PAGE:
I had a long and satisfactory talk with the President yesterday.
Acheson of the State Department was present. First of all the President indicated his keenness as to the raising of the status of the two Legations to that of Embassy. He said this was a recognition by the United States of the greatly increased status of Australia in international affairs. He made a generous reference to yourself, Mr. Curtin and myself in this connection. I had explained to him our general attitude on the question of Manus and Pacific bases, keeping closely to the principle that while giving rights of uses in the various islands, it was equally essential for us that the United States should assume some duties of a defence character in the area. He said that a strict treaty would be difficult on the grounds that American obligations would be extended to an area far outside their present hemispherical sphere of influence, meaning North and Latin America.
I said that American obligations need not perhaps be evidenced by formal undertakings but by an informal statement of policy and, best of all, by making it clear that the defence of Australia and New Zealand and their territories was involved and not merely the defence of particular bases, such as Manus.
I told him that Byrnes had been apprehensive lest Russia should regard any reciprocal arrangements in the Pacific as directed against her. The President immediately replied that any undertaking would be of a purely defensive character and that Russia's objections on this point should not be given any consideration. He made it clear, however, that at present the discussions should remain tentative and informal.
We also discussed atomic energy and Security Council matters and he expressed great satisfaction at the co-operation now taking place between the United States and Australia in both bodies.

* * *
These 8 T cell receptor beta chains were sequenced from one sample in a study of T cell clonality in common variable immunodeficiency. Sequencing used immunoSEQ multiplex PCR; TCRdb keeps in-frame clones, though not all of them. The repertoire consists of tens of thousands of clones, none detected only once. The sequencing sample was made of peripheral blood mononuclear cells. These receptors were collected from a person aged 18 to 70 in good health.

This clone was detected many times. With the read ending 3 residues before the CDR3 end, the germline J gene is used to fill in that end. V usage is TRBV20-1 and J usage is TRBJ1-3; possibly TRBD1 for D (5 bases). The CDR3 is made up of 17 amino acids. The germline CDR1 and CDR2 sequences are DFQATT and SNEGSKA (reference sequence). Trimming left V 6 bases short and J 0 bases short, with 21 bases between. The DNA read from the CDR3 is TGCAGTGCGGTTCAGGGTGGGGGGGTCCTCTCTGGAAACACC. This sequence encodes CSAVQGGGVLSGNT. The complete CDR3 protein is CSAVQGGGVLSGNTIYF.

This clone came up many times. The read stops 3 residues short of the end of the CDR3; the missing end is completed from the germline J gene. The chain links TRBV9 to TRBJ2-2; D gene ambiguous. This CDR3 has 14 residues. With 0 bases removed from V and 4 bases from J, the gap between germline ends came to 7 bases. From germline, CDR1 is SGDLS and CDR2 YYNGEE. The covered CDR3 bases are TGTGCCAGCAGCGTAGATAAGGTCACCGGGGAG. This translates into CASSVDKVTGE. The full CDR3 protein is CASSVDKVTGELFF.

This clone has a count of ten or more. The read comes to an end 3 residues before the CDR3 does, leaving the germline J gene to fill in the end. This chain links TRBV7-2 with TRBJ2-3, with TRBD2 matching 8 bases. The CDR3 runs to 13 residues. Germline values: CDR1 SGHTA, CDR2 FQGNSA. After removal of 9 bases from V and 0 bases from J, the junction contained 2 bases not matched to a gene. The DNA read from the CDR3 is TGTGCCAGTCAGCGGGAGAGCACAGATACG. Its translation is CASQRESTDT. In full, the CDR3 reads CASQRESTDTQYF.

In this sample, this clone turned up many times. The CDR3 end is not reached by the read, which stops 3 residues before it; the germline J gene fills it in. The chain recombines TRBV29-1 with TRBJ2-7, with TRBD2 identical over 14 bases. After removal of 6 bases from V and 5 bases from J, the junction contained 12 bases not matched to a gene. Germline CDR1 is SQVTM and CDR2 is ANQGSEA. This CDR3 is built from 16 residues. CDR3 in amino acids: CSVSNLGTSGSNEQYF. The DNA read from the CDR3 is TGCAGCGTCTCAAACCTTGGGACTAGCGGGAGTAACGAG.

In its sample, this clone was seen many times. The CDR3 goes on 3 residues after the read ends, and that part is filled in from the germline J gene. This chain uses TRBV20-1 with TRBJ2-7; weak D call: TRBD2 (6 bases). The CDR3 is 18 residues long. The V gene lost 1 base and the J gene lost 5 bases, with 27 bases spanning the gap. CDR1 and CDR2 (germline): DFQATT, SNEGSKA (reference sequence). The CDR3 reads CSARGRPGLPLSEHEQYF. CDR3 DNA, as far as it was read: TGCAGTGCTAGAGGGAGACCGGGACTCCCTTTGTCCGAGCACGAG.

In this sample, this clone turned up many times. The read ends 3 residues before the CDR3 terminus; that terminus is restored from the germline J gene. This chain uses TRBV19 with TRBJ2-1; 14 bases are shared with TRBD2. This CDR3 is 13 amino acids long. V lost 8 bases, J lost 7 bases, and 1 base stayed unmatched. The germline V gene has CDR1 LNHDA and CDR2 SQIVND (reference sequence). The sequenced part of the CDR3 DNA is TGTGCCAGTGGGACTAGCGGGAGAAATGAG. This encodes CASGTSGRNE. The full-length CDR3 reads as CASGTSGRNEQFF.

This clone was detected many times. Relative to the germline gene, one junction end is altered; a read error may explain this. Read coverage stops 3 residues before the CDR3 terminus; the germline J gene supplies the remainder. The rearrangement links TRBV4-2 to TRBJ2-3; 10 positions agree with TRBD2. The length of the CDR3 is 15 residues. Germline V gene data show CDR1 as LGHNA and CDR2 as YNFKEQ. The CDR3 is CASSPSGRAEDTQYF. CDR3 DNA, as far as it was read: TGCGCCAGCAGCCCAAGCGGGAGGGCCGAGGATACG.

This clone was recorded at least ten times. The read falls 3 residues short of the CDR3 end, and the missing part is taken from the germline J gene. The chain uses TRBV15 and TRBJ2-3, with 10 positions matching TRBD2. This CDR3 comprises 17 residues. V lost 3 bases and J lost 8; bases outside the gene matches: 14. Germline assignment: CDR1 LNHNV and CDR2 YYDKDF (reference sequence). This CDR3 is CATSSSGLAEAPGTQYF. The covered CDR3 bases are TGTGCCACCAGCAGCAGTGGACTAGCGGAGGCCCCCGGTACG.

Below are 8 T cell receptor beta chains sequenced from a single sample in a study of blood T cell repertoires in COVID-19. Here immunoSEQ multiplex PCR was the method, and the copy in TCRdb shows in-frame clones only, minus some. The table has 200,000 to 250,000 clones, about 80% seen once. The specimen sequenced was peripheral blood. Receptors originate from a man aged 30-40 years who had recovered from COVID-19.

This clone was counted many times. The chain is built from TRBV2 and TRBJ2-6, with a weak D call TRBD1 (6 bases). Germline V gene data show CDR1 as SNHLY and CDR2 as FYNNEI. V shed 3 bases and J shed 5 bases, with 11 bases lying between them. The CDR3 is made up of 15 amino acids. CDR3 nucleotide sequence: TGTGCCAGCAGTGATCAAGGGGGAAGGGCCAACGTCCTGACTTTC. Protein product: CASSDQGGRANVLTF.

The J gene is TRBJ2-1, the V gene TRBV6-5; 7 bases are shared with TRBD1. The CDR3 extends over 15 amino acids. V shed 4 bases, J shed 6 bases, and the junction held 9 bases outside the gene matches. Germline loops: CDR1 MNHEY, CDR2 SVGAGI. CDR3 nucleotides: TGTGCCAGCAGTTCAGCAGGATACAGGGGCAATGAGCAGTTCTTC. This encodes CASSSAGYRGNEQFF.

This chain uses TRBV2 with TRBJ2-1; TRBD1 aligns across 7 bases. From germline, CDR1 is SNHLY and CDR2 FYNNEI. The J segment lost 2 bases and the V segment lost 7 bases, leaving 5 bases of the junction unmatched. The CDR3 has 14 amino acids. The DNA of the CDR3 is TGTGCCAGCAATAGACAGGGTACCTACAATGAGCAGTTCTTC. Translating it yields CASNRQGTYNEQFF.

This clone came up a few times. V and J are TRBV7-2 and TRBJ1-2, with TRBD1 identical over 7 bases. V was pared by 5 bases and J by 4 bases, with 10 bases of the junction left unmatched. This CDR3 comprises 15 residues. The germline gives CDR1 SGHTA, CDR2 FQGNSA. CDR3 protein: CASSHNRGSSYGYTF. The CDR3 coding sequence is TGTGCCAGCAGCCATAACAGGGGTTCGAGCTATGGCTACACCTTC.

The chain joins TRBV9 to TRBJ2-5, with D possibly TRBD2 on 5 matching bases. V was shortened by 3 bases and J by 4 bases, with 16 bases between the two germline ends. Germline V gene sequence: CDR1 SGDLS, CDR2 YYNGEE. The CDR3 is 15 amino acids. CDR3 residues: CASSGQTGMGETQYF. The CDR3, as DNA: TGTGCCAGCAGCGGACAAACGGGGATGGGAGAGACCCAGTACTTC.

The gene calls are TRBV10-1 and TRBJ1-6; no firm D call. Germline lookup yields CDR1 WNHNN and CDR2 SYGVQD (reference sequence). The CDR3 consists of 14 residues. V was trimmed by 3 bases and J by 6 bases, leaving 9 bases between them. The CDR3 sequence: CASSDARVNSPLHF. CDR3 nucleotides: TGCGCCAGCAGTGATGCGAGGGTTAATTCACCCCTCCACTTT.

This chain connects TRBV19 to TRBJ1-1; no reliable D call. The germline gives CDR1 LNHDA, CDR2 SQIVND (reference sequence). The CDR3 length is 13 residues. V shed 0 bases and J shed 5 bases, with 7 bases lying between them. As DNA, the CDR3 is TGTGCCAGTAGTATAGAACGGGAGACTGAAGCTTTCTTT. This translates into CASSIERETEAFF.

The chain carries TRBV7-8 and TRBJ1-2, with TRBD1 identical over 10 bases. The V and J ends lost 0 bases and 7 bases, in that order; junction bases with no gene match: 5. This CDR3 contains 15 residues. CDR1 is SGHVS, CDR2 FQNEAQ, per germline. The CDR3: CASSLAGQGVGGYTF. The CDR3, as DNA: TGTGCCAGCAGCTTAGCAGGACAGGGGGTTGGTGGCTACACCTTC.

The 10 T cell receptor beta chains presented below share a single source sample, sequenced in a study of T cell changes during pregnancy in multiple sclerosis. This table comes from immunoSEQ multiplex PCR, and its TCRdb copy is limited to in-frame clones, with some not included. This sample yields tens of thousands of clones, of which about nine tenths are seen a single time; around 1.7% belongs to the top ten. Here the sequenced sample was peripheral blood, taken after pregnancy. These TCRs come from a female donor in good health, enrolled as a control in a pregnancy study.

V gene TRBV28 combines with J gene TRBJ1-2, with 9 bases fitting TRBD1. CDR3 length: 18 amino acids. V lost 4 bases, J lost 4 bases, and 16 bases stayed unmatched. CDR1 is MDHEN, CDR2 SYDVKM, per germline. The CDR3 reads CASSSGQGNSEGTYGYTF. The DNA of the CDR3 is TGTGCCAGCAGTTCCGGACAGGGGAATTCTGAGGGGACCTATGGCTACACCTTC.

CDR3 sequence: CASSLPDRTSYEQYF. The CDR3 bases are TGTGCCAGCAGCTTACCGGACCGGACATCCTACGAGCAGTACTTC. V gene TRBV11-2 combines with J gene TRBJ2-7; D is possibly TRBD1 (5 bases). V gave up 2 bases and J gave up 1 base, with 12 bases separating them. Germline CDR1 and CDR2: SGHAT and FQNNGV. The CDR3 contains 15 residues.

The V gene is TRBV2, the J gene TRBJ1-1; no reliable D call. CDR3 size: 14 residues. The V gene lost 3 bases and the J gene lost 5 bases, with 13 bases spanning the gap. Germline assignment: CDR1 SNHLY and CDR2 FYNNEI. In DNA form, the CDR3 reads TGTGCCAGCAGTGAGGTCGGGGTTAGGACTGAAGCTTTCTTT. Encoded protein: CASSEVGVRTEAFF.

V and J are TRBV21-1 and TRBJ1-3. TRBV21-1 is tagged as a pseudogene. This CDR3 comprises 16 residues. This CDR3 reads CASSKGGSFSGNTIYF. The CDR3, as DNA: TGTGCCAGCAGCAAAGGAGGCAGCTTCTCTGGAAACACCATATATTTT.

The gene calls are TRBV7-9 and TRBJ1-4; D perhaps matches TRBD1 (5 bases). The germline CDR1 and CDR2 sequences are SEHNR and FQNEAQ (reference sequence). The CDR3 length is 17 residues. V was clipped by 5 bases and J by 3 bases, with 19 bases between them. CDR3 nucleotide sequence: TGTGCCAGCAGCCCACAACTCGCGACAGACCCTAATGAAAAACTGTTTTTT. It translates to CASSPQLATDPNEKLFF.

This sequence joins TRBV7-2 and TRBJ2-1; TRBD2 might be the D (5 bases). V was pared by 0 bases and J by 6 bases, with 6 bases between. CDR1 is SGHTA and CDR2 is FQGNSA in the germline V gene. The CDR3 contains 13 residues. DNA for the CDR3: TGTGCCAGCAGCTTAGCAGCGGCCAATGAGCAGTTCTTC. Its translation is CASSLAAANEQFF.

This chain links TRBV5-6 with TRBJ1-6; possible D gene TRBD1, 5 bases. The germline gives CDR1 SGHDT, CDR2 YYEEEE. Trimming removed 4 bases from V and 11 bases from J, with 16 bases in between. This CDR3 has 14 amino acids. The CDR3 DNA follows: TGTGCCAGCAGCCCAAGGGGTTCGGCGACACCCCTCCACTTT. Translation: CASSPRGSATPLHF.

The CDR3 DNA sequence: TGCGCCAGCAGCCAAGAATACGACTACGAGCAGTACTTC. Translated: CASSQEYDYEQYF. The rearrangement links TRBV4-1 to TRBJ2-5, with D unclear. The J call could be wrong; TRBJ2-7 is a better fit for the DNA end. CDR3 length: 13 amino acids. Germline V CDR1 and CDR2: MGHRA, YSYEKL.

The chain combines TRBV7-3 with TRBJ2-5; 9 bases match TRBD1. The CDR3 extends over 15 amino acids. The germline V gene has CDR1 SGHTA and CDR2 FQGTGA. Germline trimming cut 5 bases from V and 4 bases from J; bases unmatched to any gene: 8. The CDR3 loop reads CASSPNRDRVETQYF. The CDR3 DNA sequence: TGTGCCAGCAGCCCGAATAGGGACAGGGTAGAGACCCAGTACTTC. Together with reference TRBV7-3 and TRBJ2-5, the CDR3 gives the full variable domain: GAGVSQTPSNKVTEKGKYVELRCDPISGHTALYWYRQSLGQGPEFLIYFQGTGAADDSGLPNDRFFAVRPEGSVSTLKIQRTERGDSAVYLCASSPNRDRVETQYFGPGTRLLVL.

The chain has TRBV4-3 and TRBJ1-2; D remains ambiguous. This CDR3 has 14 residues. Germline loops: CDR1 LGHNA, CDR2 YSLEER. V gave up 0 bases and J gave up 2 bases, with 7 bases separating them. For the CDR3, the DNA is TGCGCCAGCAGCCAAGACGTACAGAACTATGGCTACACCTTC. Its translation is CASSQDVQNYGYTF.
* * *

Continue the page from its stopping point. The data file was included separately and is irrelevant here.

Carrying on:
I was the guest of the Canadian Ambassador at Washington for luncheon. Lord Inverchapel was present and spoke to me about Indonesia. He was very critical of the Dutch and spoke admiringly of some of the Indonesians. He said that it had been agreed that the matter would be settled on the basis of the concession by the French to the nationalist movement in Indo-China. He said that the Dutch had gone back on this, particularly the Dutch in Indonesia, and had tried to betray Van Mook. He thinks the British should not remain in Indonesia after the Japanese have gone and that the Dutch should not be allowed to keep the Japanese there for the purpose of suppressing the Indonesians.
Later I had a conference at the State Department with Hickerson and representatives of the Navy and Army, at which Forsyth and McIntyre were present. The discussions were quite informal and I again made clear our attitude as indicated to the President, and also by you and myself in London.  A further suggestion, however, came out during the discussions, namely that without any formal treaty it might be arranged for the United States to use not only Manus but facilities in other Australian ports, providing the Australian services in turn were given the right to use United States facilities in United States and allied bases north of the Equator, which might include, for example, Truk, Guam and Manila.
Of course, if this were done, financial arrangements would have to be carefully considered, but it would appear clearly as a mutual defence arrangement of practical kind, showing to the world that the countries concerned, using common facilities in time of peace, would be almost certain to be working together in time of war.
I am sure the talks, particularly with the service people, were of value, and I may have something additional to report next week.